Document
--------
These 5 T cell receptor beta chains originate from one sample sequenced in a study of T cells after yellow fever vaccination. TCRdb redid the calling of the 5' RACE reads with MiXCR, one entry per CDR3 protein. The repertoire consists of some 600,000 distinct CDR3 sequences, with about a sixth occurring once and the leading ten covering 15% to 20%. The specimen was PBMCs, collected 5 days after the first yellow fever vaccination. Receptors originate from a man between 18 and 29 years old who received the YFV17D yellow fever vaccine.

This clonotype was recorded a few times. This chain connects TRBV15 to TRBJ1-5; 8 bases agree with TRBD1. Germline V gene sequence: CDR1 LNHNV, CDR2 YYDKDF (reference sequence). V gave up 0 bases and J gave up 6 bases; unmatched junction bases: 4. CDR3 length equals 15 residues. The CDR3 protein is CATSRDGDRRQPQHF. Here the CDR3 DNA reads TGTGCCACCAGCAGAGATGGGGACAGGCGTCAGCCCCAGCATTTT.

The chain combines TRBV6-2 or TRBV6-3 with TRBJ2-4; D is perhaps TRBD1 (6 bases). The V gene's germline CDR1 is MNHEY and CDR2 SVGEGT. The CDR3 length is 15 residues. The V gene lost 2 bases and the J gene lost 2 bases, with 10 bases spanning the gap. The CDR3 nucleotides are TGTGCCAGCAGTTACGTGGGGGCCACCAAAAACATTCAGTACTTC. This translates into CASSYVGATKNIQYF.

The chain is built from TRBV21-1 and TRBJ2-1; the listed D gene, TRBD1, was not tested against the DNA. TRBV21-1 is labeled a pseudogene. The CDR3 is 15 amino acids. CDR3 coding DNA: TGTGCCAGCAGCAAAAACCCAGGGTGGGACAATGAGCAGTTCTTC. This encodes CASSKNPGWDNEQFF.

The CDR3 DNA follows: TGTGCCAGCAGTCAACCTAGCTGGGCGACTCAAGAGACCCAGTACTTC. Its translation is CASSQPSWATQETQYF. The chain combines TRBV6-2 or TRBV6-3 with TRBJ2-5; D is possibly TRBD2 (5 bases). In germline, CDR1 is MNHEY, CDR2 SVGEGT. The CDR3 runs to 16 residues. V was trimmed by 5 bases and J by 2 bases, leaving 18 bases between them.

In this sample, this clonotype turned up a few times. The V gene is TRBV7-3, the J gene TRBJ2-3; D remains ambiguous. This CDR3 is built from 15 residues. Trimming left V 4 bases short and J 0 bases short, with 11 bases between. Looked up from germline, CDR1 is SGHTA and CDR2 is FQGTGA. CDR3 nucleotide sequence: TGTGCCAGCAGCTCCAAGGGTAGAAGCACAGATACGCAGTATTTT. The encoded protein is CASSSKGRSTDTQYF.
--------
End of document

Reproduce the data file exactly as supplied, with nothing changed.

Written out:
These 5 T cell receptor beta chains originate from one sample sequenced in a study of T cells after yellow fever vaccination. TCRdb redid the calling of the 5' RACE reads with MiXCR, one entry per CDR3 protein. The repertoire consists of some 600,000 distinct CDR3 sequences, with about a sixth occurring once and the leading ten covering 15% to 20%. The specimen was PBMCs, collected 5 days after the first yellow fever vaccination. Receptors originate from a man between 18 and 29 years old who received the YFV17D yellow fever vaccine.

This clonotype was recorded a few times. This chain connects TRBV15 to TRBJ1-5; 8 bases agree with TRBD1. Germline V gene sequence: CDR1 LNHNV, CDR2 YYDKDF (reference sequence). V gave up 0 bases and J gave up 6 bases; unmatched junction bases: 4. CDR3 length equals 15 residues. The CDR3 protein is CATSRDGDRRQPQHF. Here the CDR3 DNA reads TGTGCCACCAGCAGAGATGGGGACAGGCGTCAGCCCCAGCATTTT.

The chain combines TRBV6-2 or TRBV6-3 with TRBJ2-4; D is perhaps TRBD1 (6 bases). The V gene's germline CDR1 is MNHEY and CDR2 SVGEGT. The CDR3 length is 15 residues. The V gene lost 2 bases and the J gene lost 2 bases, with 10 bases spanning the gap. The CDR3 nucleotides are TGTGCCAGCAGTTACGTGGGGGCCACCAAAAACATTCAGTACTTC. This translates into CASSYVGATKNIQYF.

The chain is built from TRBV21-1 and TRBJ2-1; the listed D gene, TRBD1, was not tested against the DNA. TRBV21-1 is labeled a pseudogene. The CDR3 is 15 amino acids. CDR3 coding DNA: TGTGCCAGCAGCAAAAACCCAGGGTGGGACAATGAGCAGTTCTTC. This encodes CASSKNPGWDNEQFF.

The CDR3 DNA follows: TGTGCCAGCAGTCAACCTAGCTGGGCGACTCAAGAGACCCAGTACTTC. Its translation is CASSQPSWATQETQYF. The chain combines TRBV6-2 or TRBV6-3 with TRBJ2-5; D is possibly TRBD2 (5 bases). In germline, CDR1 is MNHEY, CDR2 SVGEGT. The CDR3 runs to 16 residues. V was trimmed by 5 bases and J by 2 bases, leaving 18 bases between them.

In this sample, this clonotype turned up a few times. The V gene is TRBV7-3, the J gene TRBJ2-3; D remains ambiguous. This CDR3 is built from 15 residues. Trimming left V 4 bases short and J 0 bases short, with 11 bases between. Looked up from germline, CDR1 is SGHTA and CDR2 is FQGTGA. CDR3 nucleotide sequence: TGTGCCAGCAGCTCCAAGGGTAGAAGCACAGATACGCAGTATTTT. The encoded protein is CASSSKGRSTDTQYF.